More fuss, please, for Rio’s Olympic mums

If you strapped weights to Usain Bolt’s chest, replaced his six-pack stomach with abs stretched out of shape, de-tuned his muscular frame and explosive power by jellifying his joints, and forced him to take the best part of nine months off, how amazed would we all be if the world’s fastest man fully recovered from that fitness-shredding assault to once again vie for medals at the Olympic Games, asks John Leicester

More fuss, please, for Rio’s Olympic mums

Short answer: stunned. Likely adoring.

Yet, across the Rio Games, amazing women are doing exactly this without the celebrate-this-from-rooftops full fanfare they deserve.

We’re talking, of course, about Olympic moms.

By competing post-pregnancy, the likes of self-declared “Momma on a Mission” Dana Vollmer, a swimmer, are showing that having children and a continuing career in elite sport need not be mutually exclusive. That freedom to not have to choose either one or the other is important in encouraging women to compete for longer and later into their lives.

The 2012 Olympic triathlon champion Nicola Spirig’s journey since London has has been unique, she’s given birth to her first child (with fellow Olympic triathlete husband Reto Hug), and then returned to racing. She is chasing a piece of history in Rio - to become the first triathlete to win two Olympic gold medals.

Spirig wouldn’t be the first mother to win gold though, fellow Swiss triathlete Brigitte McMahon also had a three-year-old son when she won gold in Sydney. However, if Spirig could triumph tomorrow she would be only the third woman in Olympic history to defend a gold medal after becoming a mother.

On the most fundamental level, if nationalism and the race for medals are stripped away, the Olympics showcase what an astounding piece of machinery the human body is: malleable, adaptable, capable of absorbing and recovering from great punishment.

Olympians who have put their bodies through motherhood and then willed and beaten them back into world-conquering shape are the purest embodiment of this.

They are also something of a scientific mystery.

Kari Bo, a Norwegian School of Sport Sciences researcher working on IOC-backed studies in this field, notes big holes in the scientific community’s understanding of how pregnancy affects elite athletes’ bodies. One common yet not fully understood impact is on joints. In pregnancy, the body produces a hormone, relaxin, that helps loosen up ligaments and the pelvic area for birth.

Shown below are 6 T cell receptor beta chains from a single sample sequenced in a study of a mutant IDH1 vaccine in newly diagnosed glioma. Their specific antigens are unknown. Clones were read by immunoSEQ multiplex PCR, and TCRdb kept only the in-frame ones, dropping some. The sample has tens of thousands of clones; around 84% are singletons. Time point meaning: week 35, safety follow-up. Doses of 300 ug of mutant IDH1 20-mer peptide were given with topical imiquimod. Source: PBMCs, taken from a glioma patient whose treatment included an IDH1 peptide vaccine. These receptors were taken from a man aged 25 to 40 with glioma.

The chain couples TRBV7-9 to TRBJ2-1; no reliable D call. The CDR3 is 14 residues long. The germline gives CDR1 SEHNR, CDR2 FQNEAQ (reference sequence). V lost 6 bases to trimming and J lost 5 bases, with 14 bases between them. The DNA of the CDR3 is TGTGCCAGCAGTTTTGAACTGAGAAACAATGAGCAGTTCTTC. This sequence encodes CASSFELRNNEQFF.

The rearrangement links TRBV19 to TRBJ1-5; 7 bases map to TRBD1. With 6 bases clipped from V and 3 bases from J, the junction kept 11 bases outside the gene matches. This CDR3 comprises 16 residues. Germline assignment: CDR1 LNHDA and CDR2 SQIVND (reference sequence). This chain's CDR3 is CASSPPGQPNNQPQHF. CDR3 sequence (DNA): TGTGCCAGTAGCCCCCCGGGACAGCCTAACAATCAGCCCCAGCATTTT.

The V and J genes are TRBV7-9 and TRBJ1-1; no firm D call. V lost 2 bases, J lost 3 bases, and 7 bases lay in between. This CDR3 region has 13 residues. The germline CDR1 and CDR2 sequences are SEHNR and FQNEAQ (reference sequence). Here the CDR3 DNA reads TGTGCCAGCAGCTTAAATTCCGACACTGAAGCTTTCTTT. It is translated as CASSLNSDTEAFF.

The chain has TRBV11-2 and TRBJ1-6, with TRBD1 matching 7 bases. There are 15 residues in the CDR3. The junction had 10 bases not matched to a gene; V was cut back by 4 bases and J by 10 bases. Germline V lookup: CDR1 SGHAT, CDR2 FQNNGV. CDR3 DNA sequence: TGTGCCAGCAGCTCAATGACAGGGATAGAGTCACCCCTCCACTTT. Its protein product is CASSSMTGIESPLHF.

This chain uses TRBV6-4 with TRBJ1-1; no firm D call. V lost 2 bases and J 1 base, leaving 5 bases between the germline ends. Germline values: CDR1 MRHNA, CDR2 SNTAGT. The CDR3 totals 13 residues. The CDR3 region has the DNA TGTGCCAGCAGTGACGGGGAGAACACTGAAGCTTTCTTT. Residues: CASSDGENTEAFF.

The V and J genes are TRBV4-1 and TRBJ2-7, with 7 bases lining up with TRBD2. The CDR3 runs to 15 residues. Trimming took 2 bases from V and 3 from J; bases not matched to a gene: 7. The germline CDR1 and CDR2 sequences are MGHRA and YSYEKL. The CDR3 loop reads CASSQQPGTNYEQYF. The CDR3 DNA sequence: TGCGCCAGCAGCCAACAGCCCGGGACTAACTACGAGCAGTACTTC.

Once back in the Olympic business of aiming faster, higher and stronger, looser joints aren’t necessarily a plus.

British 10,000m runner Jo Pavey, competing at her fifth Olympics, blames relaxin for collapsing the arch of her left foot during pregnancy. She had to wear a bigger shoe on her left foot than on her right and stress-fractured her big toe, with a diagonal crack through a bone.

Vollmer, who has an individual bronze and relay silver so far in Rio, says looser ligaments were “a big thing for me” in her post-pregnancy comeback. Having battled injuries in the past, she worried about over-extending her newly more flexible joints.

“I played it really cautious,” she says. “Just trying to make sure that everything was really stable before I really cranked on my strokes.”

And what of her post- pregnancy abs, so vital in her stroke, the butterfly? “There were none,” she says matter of factly.

After seven weeks of enforced bed rest and having gained 22kgs, the triple gold medallist at the 2012 London Games was “probably 10% ” of the athlete she used to when she started working out again following her son Arlen’s birth in March 2015, says her coach, Teri McKeever.

Gains and shifts in weight from pregnancy and breastfeeding also disrupt balance and change “your relationship with the water”, McKeever says.

“She still had a nice stroke but you go 100 metres and you have to stop,” the coach says. “It’s amazing how quickly you lose it.”

Defending Olympic heptathlon champion Jessica Ennis-Hill also became a mother between Games in London and Rio. To stop her from comparing herself to the athlete she was before son Reggie’s birth in July 2014, her coach, Toni Minichiello, wiped the slate clean, using what he calls “post-pregnancy personal bests” to measure Ennis-Hill’s progress since.

“Physically she wasn’t the same person,” Minichiello says on a blog chronicling their Rio journey. “It was really tough mentally. Her body was changing month to month.”

Weakened ankles were a post-pregnancy problem for US high jumper Chaunte Lowe, competing at her fourth games, because “I had been waddling for so many months.”

“It felt like it was impossible,” she says of resuming jumping. “You have that question of whether you have lost it forever.”

Second and third pregnancies broadened out what had been slim, boyish hips, giving Lowe less ideal new curves to squeeze over the high bar.

“By the third time, I felt like had it down,” she says. “But then I was sleep deprived.”

So why start a column about amazing women with an amazing man, Bolt? Because if men were capable of all this, you can be sure more fuss would be made.

There’s a school of thought which holds that it demeans women to make a big deal of pregnancy. After all, the argument goes, women have babies all the time. But few of them, too few, come back to compete at the Olympics. Just 10 of the 298 US women are also mums.

“I was told that you can never get your body back,” Vollmer says. “I wanted to show that you can. I think it will keep women in sports much longer, that you can have family and you can make it work.”

They deserve our applause.

More in this section


Latest news from the world of sport, along with the best in opinion from our outstanding team of sports writers

Sign up

Select your favourite newsletters and get the best of Irish Examiner delivered to your inbox